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NWSL commissioner pleased to see women coaches, admits racial diversity needed, too

Of note as Angel City FC seeks first head coach.

Portland Thorns FC v North Carolina Courage

Angel City FC won’t hit the field until the spring of 2022, but with the expectation the team will be announcing their first head coach any time now, NWSL commissioner Lisa Baird spoke to reporters on Wednesday about a variety of topics, including the pool of coaching candidates in the league.

An increased amount of turnover among head coaches in the league has taken place this season, with four clubs changing their managers during the campaign, most recently the Washington Spirit moving on from Richie Burke on Tuesday. The Spirit initially said it was for health reasons before multiple allegations emerged that Burke engaged in physical and verbal misconduct and bullied players, leading to the club and league to suspend him pending an investigation.

While the reasons for each of the coaching departures this season are myriad, with those vacancies midseason, along with Angel City and San Diego hiring coaches this year, attention turns to just who is being hired.

The 10-team league this season started with just one woman, Gotham FC’s Freya Coombe, in charge, although two more women have since slotted in for the vacancies among active teams, in Laura Harvey and Becky Burleigh. Add Casey Stoney being hired by San Diego, and the number of women coaches is rising.

This is certainly important to Angel City FC supporters, who appeared to scupper the club’s plans of hiring a man as the first head coach earlier this summer, after complaining the organization’s commitment to giving women opportunities was not coming through in the coaching ranks. The club did not publicly acknowledge they changed course as a result of fan uproar, but did publicly state their search for a head coach is ongoing.

Baird understandably touted the sudden increase in women serving as head coaches in the NWSL when talking to reporters.

“I’m going to include women coaches as part of a diverse coaching group, that’s really important and I’m really thrilled to see Casey and Laura join Freya in our league, so we definitely are increasing the gender diversity. Becky’s interim [coach] right now with Orlando, but who knows,” Baird said.

But even with the gender profile of coaches in the league becoming more representative of the player pool, racial and ethnic diversity is still sorely lacking, something Baird acknowledges when confirming the NWSL has a “Rooney rule” of its own, which apparently mandates teams interview diverse coaching candidates during the hiring process.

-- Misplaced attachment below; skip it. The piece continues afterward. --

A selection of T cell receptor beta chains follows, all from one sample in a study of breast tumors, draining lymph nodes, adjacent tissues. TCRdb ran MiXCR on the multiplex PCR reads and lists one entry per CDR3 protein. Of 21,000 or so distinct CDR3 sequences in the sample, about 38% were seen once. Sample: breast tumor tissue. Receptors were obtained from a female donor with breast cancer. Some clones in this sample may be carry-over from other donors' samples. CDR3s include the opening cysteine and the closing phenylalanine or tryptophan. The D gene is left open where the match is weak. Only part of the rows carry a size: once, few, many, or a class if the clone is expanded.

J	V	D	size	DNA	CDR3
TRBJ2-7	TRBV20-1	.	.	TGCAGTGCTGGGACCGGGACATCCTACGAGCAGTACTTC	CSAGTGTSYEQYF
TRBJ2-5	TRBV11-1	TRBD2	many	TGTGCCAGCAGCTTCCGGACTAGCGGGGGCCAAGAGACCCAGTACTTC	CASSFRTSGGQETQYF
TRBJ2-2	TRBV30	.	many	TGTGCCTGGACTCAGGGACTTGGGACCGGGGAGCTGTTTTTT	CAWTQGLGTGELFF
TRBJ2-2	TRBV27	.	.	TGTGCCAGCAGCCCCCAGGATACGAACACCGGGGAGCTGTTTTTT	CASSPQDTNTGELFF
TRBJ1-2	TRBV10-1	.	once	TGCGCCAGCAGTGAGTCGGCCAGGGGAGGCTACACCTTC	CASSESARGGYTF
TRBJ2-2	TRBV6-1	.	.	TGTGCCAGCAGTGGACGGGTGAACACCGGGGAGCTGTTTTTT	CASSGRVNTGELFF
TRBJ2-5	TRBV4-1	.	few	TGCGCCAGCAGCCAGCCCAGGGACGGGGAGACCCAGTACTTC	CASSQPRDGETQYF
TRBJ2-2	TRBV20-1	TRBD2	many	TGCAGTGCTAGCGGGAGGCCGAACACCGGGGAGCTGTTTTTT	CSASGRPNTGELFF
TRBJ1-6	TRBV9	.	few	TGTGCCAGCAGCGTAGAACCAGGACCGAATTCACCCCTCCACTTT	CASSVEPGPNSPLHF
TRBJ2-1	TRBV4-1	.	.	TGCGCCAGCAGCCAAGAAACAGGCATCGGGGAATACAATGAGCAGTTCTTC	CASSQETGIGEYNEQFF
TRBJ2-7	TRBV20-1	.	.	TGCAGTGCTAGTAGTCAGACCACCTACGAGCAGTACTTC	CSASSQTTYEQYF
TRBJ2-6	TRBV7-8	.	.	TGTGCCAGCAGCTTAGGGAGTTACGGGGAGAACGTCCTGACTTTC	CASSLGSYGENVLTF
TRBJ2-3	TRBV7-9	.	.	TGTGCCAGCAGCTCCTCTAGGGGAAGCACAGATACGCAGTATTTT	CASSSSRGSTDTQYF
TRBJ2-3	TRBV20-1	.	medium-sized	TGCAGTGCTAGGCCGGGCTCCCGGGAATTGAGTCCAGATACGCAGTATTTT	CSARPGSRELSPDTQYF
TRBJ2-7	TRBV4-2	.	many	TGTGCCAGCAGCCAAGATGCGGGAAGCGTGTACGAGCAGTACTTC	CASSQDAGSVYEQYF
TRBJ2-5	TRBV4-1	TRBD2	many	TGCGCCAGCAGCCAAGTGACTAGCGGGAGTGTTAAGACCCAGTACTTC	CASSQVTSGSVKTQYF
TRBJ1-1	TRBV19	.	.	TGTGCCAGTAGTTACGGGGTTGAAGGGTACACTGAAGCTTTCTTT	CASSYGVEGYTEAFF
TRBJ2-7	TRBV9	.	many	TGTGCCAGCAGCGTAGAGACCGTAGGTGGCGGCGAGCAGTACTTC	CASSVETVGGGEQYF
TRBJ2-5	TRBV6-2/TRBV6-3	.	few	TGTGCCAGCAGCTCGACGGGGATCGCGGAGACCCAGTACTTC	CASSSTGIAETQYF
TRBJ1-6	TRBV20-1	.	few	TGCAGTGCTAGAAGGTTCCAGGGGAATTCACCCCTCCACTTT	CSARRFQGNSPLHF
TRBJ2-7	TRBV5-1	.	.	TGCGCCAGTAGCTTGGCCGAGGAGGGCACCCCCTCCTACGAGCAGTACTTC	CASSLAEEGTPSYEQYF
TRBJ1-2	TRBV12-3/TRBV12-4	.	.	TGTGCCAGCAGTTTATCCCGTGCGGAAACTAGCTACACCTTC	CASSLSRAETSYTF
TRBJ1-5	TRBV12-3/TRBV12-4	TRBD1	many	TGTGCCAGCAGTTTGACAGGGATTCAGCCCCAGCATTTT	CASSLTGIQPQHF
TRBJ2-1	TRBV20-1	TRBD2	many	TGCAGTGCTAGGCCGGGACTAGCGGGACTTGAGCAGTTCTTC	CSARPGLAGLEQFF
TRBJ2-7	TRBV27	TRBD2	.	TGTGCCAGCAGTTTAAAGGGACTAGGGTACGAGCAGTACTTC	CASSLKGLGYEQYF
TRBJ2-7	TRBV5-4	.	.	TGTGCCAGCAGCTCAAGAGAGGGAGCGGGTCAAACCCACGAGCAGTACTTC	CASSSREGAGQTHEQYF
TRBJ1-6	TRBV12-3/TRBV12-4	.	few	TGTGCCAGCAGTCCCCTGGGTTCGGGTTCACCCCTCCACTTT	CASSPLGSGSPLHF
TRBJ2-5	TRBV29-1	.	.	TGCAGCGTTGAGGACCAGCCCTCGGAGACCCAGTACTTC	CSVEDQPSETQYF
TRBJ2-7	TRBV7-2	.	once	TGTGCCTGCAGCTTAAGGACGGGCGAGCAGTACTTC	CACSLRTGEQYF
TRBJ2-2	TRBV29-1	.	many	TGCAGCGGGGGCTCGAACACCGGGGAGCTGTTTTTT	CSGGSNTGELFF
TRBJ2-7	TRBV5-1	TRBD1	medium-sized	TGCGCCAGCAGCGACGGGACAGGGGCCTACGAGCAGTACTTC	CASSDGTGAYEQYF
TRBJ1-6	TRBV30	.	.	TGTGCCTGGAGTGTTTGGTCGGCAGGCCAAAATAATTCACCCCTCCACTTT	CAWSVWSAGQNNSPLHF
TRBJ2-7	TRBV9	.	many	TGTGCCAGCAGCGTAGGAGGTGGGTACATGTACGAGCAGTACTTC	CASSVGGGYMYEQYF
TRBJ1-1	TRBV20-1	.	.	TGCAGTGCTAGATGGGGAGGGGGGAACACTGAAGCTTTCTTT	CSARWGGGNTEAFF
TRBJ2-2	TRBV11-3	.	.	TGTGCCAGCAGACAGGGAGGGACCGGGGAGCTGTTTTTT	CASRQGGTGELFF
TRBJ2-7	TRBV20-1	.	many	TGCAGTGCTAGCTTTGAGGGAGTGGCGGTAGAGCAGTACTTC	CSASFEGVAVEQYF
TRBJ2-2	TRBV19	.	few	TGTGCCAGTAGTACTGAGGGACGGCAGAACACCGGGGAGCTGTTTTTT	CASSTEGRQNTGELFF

“What I do think is the diversity in terms of people of color has to be something that we make a dedicated increase to. I think, by hiring an additional technical director, we are absolutely going to be well served because that person is going to help find the talent, make sure that we have pipelines of talent that in addition to all the knowledge and the expertise that the teams had that, if there’s a compendium of resources we have that, all important,” Baird explained.

Baird said the league is also doing a formal study with an organization called TIDES to understand hiring practices, demographics of employees in the league and teams, and make steps to address issues from there.

“I think one of the most important initiatives that we’ve done is we’ve undertaken a research project or diversity measurement project, is the most accurate way to describe it, with an organization called TIDES that does diversity, measurement, and again it’s an independent third party. I’ve worked with Richard before in other leagues, and he’s doing that baseline analysis right now, of all the staffing including coaching at the teams, and our intention is to share that with our owners, with the staffs and make significant progress in terms of people of color in our league.”

Amid more than one exit of a head coach for alleged misconduct in the past year, and the league and society overall going through a reckoning of sorts regarding race and treatment of people of color, Baird acknowledges the work from the league’s side of things is ongoing.

“And we’re not there yet, we have more work to do,” she said.

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